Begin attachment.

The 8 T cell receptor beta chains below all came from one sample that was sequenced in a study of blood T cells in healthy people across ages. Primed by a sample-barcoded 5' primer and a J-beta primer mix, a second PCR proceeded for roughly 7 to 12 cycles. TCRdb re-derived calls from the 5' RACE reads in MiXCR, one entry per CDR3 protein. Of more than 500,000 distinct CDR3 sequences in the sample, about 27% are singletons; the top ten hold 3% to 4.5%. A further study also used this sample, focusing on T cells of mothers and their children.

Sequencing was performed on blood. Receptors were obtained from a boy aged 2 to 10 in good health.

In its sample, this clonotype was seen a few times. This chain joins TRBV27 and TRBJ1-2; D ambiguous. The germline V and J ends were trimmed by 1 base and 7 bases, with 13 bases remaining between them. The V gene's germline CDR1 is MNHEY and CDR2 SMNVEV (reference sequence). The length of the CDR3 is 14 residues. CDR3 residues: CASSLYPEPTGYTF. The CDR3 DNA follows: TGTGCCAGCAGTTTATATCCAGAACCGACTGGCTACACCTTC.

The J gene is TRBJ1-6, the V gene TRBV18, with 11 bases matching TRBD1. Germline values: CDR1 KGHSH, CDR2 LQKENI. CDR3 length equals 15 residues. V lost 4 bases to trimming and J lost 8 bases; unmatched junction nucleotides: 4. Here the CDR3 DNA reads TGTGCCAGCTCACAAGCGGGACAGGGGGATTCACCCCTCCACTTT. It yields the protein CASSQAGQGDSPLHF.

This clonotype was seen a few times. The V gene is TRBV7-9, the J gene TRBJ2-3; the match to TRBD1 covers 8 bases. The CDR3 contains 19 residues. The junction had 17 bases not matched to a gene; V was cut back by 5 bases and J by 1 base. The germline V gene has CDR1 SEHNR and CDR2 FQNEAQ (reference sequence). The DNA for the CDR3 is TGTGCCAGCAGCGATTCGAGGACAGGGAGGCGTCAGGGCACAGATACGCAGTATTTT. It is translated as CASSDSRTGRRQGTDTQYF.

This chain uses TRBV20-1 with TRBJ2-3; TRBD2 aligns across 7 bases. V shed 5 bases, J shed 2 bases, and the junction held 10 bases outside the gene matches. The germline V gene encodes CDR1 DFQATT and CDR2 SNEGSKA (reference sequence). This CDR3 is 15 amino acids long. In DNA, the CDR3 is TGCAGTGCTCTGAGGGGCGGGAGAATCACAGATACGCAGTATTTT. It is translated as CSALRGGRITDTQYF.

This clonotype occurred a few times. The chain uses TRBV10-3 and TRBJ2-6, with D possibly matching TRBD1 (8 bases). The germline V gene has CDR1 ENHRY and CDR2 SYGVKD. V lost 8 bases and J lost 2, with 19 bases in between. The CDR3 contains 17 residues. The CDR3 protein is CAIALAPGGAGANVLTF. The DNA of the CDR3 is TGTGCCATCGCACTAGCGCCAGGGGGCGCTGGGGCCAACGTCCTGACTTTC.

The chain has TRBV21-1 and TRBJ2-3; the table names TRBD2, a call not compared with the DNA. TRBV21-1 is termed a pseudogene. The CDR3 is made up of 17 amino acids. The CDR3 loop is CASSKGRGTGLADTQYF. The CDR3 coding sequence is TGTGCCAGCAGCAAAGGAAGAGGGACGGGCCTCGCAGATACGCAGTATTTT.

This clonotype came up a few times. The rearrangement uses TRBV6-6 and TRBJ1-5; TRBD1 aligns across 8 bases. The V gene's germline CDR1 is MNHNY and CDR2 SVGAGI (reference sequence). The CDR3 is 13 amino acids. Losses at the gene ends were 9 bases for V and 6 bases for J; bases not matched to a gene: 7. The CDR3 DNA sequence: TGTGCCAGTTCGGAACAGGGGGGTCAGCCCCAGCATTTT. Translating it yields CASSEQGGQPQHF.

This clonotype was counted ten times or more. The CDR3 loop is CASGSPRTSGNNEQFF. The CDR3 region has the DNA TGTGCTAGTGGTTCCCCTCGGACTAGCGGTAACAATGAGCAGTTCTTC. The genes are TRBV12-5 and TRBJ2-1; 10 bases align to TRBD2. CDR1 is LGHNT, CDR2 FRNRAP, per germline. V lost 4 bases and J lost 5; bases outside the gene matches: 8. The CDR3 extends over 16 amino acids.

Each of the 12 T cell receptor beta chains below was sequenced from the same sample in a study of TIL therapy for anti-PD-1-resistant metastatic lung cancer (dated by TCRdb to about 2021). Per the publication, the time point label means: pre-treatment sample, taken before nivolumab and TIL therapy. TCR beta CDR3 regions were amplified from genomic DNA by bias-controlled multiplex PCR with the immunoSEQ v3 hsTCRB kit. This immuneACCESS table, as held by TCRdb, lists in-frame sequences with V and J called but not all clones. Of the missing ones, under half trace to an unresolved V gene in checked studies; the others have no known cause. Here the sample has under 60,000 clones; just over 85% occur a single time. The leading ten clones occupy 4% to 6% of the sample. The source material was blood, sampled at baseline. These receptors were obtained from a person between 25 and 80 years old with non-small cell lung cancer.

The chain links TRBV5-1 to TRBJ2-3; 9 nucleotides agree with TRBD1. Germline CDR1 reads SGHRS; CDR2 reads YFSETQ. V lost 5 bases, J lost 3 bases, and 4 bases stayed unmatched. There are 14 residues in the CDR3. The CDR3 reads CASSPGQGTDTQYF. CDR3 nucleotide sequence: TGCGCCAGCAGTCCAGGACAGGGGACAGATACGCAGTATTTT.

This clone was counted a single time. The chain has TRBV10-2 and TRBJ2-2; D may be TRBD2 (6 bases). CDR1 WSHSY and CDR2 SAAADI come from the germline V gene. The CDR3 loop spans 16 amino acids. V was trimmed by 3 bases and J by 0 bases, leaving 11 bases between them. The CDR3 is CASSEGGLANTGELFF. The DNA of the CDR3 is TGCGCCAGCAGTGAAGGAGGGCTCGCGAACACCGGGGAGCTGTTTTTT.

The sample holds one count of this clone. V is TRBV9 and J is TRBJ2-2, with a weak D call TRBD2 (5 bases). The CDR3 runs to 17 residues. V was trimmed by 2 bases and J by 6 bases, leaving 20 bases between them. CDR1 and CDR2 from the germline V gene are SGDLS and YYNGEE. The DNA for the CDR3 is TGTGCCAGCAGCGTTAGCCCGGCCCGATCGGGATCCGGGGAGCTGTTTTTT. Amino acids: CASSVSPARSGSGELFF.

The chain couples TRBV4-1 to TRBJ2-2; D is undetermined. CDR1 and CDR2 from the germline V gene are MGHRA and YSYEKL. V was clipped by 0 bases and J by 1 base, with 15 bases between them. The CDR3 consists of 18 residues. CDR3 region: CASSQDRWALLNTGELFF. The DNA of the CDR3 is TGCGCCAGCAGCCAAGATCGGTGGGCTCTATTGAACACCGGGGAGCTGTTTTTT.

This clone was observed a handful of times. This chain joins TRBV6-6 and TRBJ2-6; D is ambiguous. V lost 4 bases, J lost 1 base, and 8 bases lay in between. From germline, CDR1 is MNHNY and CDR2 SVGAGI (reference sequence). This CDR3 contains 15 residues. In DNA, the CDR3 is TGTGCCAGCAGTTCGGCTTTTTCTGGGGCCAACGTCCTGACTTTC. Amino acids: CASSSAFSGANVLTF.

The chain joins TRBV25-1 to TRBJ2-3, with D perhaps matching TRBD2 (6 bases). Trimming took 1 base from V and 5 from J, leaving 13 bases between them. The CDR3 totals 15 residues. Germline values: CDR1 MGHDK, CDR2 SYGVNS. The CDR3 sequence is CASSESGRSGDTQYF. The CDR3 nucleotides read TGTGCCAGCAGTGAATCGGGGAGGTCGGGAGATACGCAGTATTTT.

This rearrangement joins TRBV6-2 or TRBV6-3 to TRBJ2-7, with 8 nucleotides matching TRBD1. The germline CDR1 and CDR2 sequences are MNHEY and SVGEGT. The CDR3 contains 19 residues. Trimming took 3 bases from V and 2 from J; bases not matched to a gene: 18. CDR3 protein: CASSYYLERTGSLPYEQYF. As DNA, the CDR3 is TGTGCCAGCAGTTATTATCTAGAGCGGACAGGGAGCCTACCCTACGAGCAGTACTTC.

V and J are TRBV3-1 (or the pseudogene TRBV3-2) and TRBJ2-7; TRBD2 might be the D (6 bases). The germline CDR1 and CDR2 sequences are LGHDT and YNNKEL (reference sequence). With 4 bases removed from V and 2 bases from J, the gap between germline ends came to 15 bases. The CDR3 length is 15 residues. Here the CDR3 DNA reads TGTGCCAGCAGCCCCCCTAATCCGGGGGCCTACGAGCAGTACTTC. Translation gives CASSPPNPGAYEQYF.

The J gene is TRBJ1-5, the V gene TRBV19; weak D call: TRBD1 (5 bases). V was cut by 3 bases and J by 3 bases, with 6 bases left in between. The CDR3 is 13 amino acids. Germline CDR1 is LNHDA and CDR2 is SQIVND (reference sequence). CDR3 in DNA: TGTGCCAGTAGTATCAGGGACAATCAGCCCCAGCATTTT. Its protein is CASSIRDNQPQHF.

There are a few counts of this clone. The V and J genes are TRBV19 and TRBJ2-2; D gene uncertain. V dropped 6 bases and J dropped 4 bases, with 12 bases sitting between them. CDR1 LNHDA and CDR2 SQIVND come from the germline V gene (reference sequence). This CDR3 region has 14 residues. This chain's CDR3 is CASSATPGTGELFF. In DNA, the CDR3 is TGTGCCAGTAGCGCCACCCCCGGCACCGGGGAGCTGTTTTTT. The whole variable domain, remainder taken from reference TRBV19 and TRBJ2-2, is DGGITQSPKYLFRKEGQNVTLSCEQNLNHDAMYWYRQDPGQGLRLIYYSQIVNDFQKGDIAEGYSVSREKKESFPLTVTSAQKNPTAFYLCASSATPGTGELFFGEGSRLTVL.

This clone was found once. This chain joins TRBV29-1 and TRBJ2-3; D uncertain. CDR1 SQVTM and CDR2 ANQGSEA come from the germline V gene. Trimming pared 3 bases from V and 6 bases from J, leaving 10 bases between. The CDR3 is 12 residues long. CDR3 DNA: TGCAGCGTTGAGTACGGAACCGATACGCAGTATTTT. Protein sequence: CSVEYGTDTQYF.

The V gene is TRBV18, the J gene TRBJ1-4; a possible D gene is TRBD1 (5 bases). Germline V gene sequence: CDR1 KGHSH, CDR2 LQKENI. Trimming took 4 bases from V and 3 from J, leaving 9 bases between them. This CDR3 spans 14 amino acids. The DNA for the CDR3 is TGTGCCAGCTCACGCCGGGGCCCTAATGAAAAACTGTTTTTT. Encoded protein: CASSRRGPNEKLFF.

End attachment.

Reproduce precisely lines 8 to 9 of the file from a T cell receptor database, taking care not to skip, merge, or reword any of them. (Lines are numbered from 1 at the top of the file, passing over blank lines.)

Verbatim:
The chain has TRBV21-1 and TRBJ2-3; the table names TRBD2, a call not compared with the DNA. TRBV21-1 is termed a pseudogene. The CDR3 is made up of 17 amino acids. The CDR3 loop is CASSKGRGTGLADTQYF. The CDR3 coding sequence is TGTGCCAGCAGCAAAGGAAGAGGGACGGGCCTCGCAGATACGCAGTATTTT.

This clonotype came up a few times. The rearrangement uses TRBV6-6 and TRBJ1-5; TRBD1 aligns across 8 bases. The V gene's germline CDR1 is MNHNY and CDR2 SVGAGI (reference sequence). The CDR3 is 13 amino acids. Losses at the gene ends were 9 bases for V and 6 bases for J; bases not matched to a gene: 7. The CDR3 DNA sequence: TGTGCCAGTTCGGAACAGGGGGGTCAGCCCCAGCATTTT. Translating it yields CASSEQGGQPQHF.